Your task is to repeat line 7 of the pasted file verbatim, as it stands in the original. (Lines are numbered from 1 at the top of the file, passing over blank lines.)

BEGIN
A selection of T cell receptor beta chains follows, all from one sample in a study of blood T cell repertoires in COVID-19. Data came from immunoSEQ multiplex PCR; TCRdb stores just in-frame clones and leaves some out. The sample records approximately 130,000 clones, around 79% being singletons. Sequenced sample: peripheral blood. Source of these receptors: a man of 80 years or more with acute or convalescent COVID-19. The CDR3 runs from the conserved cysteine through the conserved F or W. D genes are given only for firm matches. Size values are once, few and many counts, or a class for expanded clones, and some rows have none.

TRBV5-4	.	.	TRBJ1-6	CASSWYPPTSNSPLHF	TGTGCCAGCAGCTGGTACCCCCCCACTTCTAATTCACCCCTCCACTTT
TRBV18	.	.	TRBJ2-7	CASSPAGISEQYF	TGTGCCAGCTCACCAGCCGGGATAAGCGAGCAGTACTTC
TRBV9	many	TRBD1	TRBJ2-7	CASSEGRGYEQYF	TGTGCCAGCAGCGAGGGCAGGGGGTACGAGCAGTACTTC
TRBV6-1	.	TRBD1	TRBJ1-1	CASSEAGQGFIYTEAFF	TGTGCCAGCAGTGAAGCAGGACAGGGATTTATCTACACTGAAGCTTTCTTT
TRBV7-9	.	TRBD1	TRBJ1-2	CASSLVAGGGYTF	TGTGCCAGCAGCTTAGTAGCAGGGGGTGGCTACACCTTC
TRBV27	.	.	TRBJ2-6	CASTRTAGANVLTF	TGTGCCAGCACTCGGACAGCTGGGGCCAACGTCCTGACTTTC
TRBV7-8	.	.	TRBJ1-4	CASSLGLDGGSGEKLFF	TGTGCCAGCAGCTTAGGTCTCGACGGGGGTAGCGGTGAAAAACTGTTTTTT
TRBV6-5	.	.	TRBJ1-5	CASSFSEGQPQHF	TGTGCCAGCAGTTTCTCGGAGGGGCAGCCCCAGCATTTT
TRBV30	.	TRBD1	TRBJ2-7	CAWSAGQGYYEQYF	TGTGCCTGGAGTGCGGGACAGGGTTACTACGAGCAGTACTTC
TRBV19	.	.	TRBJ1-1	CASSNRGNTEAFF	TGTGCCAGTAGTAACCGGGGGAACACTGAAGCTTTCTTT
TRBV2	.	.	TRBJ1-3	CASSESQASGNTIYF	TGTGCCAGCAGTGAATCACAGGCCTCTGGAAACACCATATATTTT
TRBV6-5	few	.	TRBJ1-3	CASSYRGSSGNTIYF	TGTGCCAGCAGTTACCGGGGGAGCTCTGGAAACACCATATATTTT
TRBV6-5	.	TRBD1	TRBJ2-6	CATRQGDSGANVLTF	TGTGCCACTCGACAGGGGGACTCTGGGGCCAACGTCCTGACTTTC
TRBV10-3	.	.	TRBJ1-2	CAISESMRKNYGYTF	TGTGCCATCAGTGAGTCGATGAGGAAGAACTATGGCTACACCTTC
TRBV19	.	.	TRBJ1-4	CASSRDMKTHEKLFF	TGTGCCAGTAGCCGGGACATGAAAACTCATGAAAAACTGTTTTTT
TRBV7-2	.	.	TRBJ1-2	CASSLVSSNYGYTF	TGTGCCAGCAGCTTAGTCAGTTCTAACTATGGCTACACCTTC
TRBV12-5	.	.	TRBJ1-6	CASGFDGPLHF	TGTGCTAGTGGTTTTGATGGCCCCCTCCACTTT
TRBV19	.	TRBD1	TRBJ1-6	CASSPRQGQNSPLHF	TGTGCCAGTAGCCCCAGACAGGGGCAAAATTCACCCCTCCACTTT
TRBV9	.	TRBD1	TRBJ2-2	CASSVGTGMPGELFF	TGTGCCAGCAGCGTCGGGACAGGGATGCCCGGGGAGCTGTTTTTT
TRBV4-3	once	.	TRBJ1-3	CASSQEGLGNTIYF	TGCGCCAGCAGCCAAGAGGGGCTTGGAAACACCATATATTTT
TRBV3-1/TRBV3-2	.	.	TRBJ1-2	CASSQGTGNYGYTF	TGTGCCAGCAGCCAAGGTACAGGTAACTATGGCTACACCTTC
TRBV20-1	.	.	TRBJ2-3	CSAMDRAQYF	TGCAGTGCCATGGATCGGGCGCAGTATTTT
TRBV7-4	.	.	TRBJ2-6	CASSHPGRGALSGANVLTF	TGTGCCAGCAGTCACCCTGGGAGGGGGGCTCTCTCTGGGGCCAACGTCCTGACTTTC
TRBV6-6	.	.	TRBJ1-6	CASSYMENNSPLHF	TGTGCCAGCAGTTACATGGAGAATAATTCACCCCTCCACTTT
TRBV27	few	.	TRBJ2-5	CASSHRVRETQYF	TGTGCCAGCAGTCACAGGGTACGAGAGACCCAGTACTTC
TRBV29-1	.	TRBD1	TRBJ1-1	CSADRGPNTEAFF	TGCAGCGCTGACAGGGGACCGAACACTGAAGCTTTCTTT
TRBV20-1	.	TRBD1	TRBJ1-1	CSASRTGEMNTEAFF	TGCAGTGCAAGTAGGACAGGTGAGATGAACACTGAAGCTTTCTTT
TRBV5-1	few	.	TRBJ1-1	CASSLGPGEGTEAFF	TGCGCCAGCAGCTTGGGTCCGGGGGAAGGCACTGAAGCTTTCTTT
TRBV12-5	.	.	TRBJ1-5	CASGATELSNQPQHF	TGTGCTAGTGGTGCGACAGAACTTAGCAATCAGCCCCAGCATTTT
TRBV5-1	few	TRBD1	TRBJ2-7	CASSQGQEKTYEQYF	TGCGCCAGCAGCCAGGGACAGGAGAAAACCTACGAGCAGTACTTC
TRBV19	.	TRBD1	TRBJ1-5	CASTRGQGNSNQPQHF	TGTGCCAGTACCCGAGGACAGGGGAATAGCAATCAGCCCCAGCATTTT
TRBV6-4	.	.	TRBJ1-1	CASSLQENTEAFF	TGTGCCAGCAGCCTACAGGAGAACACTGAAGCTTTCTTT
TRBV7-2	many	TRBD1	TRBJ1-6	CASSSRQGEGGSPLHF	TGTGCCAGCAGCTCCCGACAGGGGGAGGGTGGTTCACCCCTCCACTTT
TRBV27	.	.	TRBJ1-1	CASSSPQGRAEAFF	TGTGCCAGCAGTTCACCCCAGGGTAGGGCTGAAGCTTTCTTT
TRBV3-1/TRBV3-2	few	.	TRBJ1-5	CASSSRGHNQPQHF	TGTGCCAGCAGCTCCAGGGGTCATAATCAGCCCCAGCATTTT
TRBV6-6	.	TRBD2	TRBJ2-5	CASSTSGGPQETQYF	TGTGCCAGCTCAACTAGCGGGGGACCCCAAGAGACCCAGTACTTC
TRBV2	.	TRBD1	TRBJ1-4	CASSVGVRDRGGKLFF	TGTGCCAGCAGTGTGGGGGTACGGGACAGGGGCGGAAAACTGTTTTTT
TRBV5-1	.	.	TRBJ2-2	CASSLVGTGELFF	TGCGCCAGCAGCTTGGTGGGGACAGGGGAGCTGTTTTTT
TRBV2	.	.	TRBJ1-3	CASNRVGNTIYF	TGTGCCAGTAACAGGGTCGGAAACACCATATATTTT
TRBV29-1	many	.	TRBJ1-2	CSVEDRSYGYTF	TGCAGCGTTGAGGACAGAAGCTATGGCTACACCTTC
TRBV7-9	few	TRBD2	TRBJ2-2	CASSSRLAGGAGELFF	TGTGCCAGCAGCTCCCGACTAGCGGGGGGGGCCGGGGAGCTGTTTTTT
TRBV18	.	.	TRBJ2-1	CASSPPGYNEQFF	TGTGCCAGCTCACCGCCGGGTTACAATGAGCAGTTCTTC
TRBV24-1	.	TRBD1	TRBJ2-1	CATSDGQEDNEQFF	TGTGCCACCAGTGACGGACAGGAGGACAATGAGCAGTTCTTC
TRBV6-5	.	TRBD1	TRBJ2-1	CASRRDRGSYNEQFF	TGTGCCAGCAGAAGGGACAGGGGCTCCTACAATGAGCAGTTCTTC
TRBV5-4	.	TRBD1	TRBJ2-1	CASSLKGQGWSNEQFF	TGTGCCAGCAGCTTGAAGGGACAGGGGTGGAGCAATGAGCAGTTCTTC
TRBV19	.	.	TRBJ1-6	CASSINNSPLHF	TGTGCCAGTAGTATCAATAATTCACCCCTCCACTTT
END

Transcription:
TRBV27	.	.	TRBJ2-6	CASTRTAGANVLTF	TGTGCCAGCACTCGGACAGCTGGGGCCAACGTCCTGACTTTC